New York: Farrar, Strauss & Giroux, 2021
880 pp. $35 (hardcover)
Louis Menand is a writer of great gifts, whose 2000 book The Metaphysical Club is a masterpiece of intellectual history. Expertly blending curious biographical details with a clear exposition of complex scientific and philosophical concepts, it traces the development of Pragmatism from about 1865 to 1920 through the intersecting lives of a league of intellectuals that included Ralph Waldo Emerson, Oliver Wendell Holmes, Jr., and John Dewey. It won the Pulitzer Prize and deserved it. In 2003, Menand followed it up with American Studies, an anthology that examined everything from the Hippie movement to the life of Larry Flynt with equal wit and insight.
Unfortunately, The Free World: Art and Thought in the Cold War fails to recapture the magic. That’s partly because despite its bulk—880 pages—it’s curiously incomplete. For example, it never mentions television. Any book on the art of the period Menand covers (1945-1970ish) should discuss Westerns or science fiction—probably the era’s two most important literary and dramatic legacies—but these, too, go unmentioned. Any examination of the period’s culture should also discuss political conservatism, but this is also omitted. The birth control pill, Walt Disney, the Space Race, and the Korean War are never referenced. Vietnam occupies only part of the last chapter. . . .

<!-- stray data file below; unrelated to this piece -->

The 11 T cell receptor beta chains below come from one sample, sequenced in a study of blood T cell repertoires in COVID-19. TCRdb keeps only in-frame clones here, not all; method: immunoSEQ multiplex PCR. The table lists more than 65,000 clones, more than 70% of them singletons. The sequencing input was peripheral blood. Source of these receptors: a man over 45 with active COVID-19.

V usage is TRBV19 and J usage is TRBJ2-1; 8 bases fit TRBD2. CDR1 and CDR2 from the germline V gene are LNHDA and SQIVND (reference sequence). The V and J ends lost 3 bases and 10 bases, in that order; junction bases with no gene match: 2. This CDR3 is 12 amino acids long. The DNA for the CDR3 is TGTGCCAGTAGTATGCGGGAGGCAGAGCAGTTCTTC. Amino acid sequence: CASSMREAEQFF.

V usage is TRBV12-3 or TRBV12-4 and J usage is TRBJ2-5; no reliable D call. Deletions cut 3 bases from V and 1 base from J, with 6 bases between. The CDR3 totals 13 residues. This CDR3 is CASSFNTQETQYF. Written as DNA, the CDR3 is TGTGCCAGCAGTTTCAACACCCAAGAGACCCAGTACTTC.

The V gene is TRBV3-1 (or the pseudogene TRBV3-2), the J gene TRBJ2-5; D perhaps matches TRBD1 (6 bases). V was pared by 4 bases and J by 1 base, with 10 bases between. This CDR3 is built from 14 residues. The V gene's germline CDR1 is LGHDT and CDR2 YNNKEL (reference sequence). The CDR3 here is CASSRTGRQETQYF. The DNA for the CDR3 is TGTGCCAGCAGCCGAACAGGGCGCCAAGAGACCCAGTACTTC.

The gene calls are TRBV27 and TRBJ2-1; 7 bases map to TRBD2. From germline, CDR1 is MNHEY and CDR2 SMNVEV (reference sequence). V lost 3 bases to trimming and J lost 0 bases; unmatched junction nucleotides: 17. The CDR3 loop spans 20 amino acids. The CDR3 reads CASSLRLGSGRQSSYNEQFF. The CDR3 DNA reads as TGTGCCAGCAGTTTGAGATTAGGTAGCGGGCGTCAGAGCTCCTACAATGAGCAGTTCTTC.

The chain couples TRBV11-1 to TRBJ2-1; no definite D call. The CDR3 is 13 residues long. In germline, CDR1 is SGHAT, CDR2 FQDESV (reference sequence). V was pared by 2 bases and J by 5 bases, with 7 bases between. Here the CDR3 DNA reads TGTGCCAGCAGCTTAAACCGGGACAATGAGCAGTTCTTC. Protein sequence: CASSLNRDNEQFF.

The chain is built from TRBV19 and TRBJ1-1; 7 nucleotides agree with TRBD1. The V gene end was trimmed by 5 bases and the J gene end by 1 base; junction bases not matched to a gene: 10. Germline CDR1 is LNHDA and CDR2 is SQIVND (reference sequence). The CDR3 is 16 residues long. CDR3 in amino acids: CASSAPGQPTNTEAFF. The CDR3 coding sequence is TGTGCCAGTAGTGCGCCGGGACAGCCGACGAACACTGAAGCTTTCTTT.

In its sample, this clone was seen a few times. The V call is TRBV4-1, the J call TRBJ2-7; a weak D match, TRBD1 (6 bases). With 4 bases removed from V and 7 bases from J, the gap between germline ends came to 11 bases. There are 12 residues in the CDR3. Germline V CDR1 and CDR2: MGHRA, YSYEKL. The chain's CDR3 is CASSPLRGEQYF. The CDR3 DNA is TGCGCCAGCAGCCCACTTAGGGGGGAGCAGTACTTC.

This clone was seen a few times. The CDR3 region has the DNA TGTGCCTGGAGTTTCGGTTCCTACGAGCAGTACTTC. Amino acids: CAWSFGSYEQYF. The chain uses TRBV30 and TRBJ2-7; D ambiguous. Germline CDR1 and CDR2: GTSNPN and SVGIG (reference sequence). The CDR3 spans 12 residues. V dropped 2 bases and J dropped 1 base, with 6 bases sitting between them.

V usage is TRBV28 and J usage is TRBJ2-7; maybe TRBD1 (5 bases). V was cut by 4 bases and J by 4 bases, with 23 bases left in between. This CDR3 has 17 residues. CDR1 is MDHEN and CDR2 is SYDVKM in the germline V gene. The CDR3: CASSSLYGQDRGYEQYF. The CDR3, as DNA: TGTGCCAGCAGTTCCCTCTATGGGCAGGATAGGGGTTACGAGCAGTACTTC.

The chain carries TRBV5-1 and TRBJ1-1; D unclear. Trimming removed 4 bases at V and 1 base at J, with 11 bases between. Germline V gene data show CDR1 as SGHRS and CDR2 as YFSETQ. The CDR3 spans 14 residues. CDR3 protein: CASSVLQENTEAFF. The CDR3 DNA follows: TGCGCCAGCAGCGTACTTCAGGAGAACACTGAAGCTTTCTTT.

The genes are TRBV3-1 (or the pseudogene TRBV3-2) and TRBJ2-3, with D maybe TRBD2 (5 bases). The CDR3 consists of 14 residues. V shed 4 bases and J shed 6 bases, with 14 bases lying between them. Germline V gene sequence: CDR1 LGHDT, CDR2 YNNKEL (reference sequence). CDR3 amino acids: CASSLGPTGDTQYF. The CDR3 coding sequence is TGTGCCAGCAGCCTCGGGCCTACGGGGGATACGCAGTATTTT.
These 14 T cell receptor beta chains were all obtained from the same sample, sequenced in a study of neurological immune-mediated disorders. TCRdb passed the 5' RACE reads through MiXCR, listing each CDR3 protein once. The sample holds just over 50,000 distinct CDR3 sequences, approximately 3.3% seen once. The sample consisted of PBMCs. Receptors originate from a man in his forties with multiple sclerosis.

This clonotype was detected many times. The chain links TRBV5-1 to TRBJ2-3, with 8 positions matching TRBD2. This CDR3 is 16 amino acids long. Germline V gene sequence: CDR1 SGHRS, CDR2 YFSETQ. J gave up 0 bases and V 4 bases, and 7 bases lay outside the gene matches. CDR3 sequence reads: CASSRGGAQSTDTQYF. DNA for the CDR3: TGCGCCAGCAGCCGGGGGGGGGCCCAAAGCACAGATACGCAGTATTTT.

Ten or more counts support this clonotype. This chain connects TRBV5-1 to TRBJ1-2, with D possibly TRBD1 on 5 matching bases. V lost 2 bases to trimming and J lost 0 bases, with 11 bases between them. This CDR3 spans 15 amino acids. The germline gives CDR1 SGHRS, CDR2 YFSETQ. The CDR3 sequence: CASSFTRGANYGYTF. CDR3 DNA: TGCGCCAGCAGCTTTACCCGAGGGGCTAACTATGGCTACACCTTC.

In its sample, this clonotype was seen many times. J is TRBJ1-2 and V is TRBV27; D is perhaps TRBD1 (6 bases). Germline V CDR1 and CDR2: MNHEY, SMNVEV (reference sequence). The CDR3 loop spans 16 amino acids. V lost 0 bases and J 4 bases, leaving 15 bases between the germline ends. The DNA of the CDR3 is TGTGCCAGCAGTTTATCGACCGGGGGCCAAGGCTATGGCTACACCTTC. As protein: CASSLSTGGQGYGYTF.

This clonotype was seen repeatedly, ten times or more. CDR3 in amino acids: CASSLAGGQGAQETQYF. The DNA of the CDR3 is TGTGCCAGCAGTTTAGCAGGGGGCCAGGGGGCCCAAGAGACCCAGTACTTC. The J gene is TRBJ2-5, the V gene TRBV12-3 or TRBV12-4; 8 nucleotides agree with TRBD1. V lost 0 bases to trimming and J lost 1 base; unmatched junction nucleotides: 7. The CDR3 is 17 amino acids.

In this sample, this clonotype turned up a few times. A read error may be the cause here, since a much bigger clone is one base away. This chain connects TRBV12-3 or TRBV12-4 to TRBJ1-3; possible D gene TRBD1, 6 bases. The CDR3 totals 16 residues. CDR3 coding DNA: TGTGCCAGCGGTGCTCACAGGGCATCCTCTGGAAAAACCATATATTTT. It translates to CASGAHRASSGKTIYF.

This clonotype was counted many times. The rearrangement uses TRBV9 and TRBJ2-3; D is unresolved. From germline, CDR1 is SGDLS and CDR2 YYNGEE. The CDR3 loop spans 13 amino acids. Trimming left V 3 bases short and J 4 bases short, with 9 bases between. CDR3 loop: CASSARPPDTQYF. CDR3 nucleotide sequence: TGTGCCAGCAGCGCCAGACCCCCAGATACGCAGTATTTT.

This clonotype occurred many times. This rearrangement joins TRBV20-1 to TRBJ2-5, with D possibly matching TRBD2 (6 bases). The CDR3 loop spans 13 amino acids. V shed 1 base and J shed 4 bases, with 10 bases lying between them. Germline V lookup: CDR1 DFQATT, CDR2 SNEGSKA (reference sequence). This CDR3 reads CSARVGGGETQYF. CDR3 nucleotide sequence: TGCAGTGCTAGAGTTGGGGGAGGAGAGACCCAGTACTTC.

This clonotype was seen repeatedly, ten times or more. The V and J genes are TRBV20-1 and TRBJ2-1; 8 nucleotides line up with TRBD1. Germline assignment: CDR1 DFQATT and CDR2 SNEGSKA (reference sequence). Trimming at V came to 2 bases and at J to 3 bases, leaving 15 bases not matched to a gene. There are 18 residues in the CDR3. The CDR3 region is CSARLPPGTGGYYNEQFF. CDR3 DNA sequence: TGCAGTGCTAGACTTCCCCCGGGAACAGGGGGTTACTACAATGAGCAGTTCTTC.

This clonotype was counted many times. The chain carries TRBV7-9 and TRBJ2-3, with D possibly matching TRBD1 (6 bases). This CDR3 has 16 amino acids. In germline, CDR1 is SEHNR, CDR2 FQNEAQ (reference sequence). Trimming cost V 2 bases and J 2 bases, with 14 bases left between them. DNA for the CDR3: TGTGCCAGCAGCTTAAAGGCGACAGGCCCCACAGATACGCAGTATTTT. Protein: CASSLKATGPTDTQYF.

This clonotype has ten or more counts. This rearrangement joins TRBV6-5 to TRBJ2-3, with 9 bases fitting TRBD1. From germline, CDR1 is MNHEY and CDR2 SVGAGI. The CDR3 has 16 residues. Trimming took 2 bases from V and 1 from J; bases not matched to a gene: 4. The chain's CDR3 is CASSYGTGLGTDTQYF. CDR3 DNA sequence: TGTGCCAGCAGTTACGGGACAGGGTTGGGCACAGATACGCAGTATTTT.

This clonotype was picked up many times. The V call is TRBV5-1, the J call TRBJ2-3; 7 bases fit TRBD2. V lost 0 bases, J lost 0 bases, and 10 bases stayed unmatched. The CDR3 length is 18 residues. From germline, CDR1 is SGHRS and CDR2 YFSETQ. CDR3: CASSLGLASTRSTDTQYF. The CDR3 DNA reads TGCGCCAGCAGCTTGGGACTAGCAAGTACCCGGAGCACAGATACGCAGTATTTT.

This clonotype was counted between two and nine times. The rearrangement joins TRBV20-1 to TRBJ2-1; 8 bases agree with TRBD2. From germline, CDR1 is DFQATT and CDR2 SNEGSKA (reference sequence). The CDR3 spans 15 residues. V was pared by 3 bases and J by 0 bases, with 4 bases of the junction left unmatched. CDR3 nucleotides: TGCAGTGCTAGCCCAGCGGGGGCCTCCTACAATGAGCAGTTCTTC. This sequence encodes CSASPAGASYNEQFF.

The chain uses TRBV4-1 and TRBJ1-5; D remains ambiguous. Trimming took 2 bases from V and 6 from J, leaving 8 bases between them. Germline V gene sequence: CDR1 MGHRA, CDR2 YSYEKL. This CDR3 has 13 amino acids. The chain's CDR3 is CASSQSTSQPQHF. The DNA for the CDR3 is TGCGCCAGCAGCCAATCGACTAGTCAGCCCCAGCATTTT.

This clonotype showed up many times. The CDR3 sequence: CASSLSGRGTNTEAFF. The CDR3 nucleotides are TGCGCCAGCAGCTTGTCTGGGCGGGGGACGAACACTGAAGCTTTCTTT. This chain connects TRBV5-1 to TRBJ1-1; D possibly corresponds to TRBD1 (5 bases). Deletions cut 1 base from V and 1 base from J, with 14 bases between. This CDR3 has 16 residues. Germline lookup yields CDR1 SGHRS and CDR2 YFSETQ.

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1. Arthur Coleman Danto, Andy Warhol (New Haven: Yale University Press, 2009), 99–104.
2. Jean-Paul Sartre, Existentialism and Human Emotions (New York: Citadel Press,1985), 32.
3. Sartre, Existentialism and Human Emotions, 16.
4. Diana Trilling, “The Other Night at Columbia: A Report,” in Claremont Essays (New York: Harcourt, Brace & World, 1964), 153–74.